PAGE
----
Trending Content

DoL and EEOC Continue Assault on Labor Relations

By AICC Staff

May 27, 2016

Earlier this spring, the Department of Labor (DoL) and Equal Employment Opportunity Commission (EEOC) gave us two more reasons why the business community can get so riled up against these two government agencies.

In March, the DoL put the final touches on its so-called “Persuader Rule” provisions modifying a 1959 law—the Labor Management Reporting and Disclosure Act (LMRDA)—that governs communications that employers may have with employees concerning union representation and contract negotiations. In a move that the DoL says is designed to “increase transparency,” employers will now have to report the engagement of any outside labor relations consultants who may be brought in to advise them, even if these consultants have no direct contact with employees. Aside from the additional reporting burden, the rule is being called an “unwarranted” intrusion into the employer-employee relationship.

“The Department of Labor has violated manufacturers’ First Amendment rights and the Fifth Amendment’s due process clause by greatly restricting manufacturers’ ability to educate and inform their workforce.”

— Linda Kelly, NAM’s senior vice president and general counsel

In a statement from the National Association of Manufacturers (NAM), President and CEO Jay Timmons said, “This unwarranted action by the Department of Labor will further restrict employers’ ability to educate and inform employees on essential in the workplace. For small and medium-sized manufacturers especially, this ‘revision’ could silence employers for no good reason. … The NAM will aggressively pursue legislative and legal action to overturn this dangerous, unnecessary rule.”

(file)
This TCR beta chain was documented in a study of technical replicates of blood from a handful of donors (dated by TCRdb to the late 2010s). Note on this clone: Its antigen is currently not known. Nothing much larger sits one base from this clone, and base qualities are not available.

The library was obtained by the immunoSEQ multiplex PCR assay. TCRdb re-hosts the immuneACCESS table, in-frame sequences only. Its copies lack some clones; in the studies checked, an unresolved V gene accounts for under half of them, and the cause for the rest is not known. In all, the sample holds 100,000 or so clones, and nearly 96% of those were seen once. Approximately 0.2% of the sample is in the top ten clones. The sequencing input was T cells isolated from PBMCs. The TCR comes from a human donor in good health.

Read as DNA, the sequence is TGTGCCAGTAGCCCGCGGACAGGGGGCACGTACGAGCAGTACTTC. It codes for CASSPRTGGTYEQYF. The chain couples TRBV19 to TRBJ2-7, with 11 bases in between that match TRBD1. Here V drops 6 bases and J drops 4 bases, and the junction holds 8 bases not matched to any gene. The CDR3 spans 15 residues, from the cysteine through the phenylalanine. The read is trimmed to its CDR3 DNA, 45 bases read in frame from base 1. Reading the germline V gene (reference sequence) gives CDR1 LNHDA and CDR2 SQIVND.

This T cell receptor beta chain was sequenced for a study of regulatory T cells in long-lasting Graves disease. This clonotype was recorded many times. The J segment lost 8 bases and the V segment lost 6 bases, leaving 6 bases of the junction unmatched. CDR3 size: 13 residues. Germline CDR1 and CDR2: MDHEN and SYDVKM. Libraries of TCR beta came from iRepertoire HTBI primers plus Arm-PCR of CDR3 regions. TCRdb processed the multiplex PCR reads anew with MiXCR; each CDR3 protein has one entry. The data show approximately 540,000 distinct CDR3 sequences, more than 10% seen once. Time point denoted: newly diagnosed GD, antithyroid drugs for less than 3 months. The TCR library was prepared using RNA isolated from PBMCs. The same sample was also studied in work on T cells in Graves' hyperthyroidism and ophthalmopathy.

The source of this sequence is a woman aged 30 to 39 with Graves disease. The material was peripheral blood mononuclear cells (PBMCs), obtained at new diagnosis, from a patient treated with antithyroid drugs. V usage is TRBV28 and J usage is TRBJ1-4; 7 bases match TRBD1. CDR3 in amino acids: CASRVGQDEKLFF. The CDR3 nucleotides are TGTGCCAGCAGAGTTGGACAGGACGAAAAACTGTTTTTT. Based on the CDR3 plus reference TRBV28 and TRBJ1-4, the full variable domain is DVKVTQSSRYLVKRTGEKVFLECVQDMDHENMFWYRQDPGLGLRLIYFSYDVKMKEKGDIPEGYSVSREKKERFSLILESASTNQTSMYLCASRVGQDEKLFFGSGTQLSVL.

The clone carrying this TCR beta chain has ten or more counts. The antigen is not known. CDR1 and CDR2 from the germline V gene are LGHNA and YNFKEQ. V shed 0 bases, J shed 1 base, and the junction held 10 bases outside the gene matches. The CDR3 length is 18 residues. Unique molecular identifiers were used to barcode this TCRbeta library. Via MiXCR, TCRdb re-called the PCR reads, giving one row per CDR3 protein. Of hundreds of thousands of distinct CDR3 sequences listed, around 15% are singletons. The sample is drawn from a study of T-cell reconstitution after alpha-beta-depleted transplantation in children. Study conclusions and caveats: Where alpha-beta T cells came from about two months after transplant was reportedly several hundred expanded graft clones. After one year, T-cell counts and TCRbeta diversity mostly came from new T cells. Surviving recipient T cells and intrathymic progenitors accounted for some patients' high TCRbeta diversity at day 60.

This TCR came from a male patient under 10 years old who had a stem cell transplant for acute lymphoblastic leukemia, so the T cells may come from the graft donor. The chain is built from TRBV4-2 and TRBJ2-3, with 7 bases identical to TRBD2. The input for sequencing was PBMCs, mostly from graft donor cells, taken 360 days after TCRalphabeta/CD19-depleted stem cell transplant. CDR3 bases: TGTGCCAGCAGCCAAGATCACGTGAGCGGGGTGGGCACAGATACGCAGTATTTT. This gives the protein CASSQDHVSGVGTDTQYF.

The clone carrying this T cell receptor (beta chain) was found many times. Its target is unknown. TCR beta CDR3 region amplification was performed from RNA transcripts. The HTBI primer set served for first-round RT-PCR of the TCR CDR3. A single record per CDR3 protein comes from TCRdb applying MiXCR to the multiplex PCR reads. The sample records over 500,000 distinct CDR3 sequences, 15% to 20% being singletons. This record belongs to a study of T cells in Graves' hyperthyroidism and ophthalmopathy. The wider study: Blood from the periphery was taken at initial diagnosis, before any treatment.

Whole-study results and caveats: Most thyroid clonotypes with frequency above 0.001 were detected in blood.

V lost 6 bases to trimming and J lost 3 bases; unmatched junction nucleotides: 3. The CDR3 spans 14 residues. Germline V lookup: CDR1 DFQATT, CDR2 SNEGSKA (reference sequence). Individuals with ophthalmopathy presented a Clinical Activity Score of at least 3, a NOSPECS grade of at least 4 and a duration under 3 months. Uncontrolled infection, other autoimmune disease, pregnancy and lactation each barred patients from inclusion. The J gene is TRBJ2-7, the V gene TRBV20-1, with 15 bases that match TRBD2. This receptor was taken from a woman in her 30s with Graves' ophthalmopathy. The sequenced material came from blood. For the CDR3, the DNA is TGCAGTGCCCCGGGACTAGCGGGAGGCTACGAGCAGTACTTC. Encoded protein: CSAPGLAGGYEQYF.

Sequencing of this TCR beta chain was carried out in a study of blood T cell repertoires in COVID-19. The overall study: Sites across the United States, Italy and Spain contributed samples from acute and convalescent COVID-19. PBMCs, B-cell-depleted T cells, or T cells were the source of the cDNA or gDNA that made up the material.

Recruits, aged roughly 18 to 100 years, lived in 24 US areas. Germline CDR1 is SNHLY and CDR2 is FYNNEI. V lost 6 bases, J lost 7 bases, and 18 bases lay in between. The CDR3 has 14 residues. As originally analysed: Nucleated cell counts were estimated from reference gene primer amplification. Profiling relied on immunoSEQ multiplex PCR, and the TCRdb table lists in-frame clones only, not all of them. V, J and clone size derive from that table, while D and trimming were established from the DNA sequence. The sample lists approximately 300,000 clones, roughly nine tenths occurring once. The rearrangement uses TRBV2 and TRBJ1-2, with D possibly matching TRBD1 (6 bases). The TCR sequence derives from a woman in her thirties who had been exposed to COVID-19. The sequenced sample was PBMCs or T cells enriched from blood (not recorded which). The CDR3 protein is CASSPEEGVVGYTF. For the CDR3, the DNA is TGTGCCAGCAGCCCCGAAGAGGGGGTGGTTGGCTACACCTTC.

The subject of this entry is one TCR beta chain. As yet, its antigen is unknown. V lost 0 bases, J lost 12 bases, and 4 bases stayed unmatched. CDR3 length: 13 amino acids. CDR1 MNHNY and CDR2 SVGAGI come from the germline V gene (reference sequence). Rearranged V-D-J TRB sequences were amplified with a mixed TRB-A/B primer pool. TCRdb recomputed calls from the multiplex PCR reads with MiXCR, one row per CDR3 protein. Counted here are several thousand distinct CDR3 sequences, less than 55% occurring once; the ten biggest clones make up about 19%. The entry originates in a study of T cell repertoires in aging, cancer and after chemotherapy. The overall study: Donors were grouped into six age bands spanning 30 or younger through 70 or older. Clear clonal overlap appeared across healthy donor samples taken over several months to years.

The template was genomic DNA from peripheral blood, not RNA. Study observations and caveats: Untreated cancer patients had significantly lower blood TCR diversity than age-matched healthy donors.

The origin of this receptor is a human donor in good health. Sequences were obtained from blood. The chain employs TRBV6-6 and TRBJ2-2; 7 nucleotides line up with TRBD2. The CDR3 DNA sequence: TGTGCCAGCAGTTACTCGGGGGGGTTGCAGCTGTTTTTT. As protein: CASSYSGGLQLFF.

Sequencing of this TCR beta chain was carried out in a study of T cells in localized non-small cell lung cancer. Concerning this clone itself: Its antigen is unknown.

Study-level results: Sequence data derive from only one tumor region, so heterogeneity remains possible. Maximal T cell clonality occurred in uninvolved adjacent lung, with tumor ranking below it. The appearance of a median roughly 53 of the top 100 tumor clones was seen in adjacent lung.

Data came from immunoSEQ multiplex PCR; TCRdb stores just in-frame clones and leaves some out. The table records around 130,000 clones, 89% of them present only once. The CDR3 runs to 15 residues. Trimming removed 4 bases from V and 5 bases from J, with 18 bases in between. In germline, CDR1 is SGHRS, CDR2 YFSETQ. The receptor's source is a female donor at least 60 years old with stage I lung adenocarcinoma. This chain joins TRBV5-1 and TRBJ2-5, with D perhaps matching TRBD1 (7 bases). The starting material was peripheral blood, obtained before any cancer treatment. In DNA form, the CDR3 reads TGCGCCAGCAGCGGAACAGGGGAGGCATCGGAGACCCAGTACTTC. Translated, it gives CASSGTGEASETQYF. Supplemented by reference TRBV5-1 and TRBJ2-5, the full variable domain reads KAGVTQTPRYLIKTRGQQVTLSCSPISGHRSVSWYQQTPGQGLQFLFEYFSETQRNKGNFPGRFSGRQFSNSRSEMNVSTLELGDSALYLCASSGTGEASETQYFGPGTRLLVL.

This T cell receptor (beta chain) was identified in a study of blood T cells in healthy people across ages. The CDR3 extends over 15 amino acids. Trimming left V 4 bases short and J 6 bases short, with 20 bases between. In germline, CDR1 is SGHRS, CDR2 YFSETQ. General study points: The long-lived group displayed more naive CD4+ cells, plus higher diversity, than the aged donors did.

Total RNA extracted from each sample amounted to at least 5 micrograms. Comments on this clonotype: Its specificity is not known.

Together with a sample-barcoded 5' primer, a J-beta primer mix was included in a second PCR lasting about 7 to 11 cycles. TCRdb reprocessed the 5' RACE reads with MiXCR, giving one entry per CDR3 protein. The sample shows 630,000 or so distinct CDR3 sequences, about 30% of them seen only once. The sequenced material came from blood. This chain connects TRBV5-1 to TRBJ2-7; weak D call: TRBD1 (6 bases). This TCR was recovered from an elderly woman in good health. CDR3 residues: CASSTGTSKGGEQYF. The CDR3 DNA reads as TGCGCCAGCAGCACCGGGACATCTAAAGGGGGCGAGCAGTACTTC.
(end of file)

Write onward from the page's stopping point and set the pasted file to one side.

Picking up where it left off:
NAM’s Senior Vice President and General Counsel Linda Kelly also weighed in, saying NAM’s Manufacturers’ Center for Legal Action (MCLA) will challenge the rule in Arkansas. Kelly said, “The Department of Labor has violated manufacturers’ First Amendment rights and the Fifth Amendment’s due process clause by greatly restricting manufacturers’ ability to educate and inform their workforce.”

The EEOC action proposes to revise the Employer Information Report (EEO-1) to include collecting pay data from employers, including federal contractors, with 100 or more employees. This new data will assist the agency in identifying possible pay discrimination and assist employers in promoting equal pay in their workplaces in accordance with the Lilly Ledbetter Fair Pay Act. Members of the public had only 60 days to submit comments.

Labor Attorney Steve Brown of Bressler, Amery & Ross, PC, writes in the online journal Law 360, “Once the EEOC starts gathering and analyzing this newly available pay data, we can expect to see a significant increase in both individual and class pay discrimination litigation.”

The NAM also weighed in, urging its manufacturer members to add their names to public comments. According to NAM, the EEOC rule—if adopted—would impose a significant and unjustified burden on manufacturers with more than 100 employees, and would likely result in the collection of unreliable information by the EEOC and fail to safeguard the confidentiality of a company’s information.

So, here are two prime examples of government at work again, working against the business community. This is a message we will repeat at the upcoming AICC/FBA Washington Fly-In, and it’s the story we’ll continue to tell until Washington understands.


PortraitJohn Forrey is president of Specialty Industries and NuPak Printing in Red Lion, Pennsylvania, and is Chair of AICC’s Government Affairs Committee. He can be reached at 717-246-4301 or jforrey@specialtyindustries.com.